“This year, Madison would be 32 years old. She would likely be immersed in her career and may even have gotten married and had children.”

Saunderson said RCMP are still looking for any additional information about the case.

“You never know what small piece or even big piece will crack open the case,” she said. “Every piece of the investigation will help us answer a question the family may have.”

She says anyone with information is encouraged to call the police’s tip line is 778-290-5291 or 877-543-4822.

‘Everybody knew Madison’: mayor

Gerry Thiessen, the mayor of Vanderhoof from 2008 to 2022, describes Scott as a “vibrant part” of the central B.C. district municipality of more than 4,346 people and says, in the beginning, everyone hoped she’d be found alive.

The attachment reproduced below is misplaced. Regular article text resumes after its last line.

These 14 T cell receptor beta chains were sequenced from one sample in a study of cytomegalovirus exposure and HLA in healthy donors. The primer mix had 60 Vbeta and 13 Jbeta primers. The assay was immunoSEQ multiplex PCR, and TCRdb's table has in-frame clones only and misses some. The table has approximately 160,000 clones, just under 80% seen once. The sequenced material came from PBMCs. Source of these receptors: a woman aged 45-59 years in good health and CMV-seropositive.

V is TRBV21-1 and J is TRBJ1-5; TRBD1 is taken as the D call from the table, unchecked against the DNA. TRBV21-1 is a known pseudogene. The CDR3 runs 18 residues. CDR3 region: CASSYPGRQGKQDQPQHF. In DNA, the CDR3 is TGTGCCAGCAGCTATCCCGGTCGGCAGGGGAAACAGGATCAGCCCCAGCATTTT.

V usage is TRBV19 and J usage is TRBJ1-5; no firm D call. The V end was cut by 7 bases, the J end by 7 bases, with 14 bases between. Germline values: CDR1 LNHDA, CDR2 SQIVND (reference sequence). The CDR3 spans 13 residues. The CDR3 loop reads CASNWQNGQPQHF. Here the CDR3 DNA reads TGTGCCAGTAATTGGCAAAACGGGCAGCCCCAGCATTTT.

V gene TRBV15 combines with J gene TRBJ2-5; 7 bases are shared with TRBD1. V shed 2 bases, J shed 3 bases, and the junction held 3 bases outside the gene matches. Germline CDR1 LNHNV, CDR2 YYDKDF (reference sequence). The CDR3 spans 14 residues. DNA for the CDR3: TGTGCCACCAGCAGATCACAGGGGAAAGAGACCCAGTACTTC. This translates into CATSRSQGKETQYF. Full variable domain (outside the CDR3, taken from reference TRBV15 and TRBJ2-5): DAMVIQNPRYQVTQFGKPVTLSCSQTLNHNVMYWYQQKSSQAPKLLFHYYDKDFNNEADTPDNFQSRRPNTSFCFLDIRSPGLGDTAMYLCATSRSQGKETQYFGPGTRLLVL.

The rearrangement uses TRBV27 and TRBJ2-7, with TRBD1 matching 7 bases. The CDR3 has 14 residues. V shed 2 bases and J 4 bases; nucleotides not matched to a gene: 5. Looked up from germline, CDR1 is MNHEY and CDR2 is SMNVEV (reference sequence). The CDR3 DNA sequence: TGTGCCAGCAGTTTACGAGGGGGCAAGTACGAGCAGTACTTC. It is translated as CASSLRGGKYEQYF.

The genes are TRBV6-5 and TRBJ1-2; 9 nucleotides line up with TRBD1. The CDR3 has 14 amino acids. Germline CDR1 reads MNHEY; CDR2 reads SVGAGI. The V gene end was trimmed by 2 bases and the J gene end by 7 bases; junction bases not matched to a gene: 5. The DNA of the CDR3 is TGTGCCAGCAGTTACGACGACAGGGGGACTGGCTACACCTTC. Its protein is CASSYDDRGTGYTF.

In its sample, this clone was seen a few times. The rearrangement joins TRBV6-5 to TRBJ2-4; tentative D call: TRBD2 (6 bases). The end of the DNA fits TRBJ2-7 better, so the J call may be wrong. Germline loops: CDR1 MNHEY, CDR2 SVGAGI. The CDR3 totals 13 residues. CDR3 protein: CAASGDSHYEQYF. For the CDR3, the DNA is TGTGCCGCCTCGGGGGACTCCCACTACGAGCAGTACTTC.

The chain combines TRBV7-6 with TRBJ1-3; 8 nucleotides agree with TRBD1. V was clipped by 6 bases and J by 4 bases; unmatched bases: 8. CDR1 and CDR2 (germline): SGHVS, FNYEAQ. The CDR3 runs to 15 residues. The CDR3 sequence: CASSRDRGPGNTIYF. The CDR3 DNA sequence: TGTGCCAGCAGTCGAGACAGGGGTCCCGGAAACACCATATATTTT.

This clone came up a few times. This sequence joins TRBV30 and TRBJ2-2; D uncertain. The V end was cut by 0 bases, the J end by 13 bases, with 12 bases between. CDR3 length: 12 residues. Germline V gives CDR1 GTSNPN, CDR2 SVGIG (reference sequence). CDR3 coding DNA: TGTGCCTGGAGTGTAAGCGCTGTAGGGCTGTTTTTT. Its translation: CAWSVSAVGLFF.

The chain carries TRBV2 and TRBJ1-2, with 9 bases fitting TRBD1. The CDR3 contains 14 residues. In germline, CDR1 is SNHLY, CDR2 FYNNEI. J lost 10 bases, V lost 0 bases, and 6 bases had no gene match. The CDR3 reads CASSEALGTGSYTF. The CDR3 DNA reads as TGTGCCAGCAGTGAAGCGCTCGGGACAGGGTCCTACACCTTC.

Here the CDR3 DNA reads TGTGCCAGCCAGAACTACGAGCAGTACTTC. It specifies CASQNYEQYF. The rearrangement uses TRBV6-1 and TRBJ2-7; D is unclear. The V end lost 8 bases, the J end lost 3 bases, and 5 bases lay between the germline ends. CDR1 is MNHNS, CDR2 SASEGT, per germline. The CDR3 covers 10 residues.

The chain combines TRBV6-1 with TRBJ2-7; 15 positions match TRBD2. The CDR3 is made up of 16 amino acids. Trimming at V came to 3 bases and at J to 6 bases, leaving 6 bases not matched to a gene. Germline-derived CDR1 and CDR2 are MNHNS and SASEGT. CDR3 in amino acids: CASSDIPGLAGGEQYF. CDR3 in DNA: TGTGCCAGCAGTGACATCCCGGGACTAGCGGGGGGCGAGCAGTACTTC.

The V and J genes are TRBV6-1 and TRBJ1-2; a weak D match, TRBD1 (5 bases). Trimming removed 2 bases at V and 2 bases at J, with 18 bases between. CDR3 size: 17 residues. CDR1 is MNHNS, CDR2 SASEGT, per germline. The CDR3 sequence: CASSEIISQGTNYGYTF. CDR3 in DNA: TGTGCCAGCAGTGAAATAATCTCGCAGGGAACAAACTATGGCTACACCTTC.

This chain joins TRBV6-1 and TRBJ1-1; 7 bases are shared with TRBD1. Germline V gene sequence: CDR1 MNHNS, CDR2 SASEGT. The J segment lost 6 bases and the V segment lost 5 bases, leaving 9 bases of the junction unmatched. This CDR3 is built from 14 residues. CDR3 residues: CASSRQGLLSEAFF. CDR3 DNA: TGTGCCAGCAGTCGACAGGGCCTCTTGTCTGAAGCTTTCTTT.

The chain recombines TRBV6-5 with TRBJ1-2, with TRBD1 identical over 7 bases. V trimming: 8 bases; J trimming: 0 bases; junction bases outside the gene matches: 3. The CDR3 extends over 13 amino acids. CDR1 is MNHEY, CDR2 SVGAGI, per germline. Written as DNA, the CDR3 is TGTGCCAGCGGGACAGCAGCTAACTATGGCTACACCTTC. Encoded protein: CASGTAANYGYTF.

“Twelve years ago, there was just such hope that Madison would be found…[and she] would come back and make the family whole again,” Thiessen said.

A billboard.
A billboard asking for information about the disappearance of Madison Scott near Vanderhoof, B.C. (Betsy Trumpener/CBC)

Mayor Kevin Moutray says Scott’s disappearance shocked the community.

“Everybody knew Madison [as] a sister, a daughter, a friend … somebody knew her in some way, and you have all that connection,” he said.

Moutray says he hopes the discovery will lead to a resolution in the RCMP’s investigation of Scott’s death, but in the meantime, he hopes it can help her family begin to heal.

“It’s going to be a long journey for them, and hopefully, as a community, we can be there for them and provide them the support they need to go through this.”



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More Canadian companies adopt ‘stay interviews’ amid push to retain staff



When Tara Vanderloo’s employees are mulling leaving her enterprise software company, she wants to be one of the first people they tell – and to hear their unvarnished reasons why.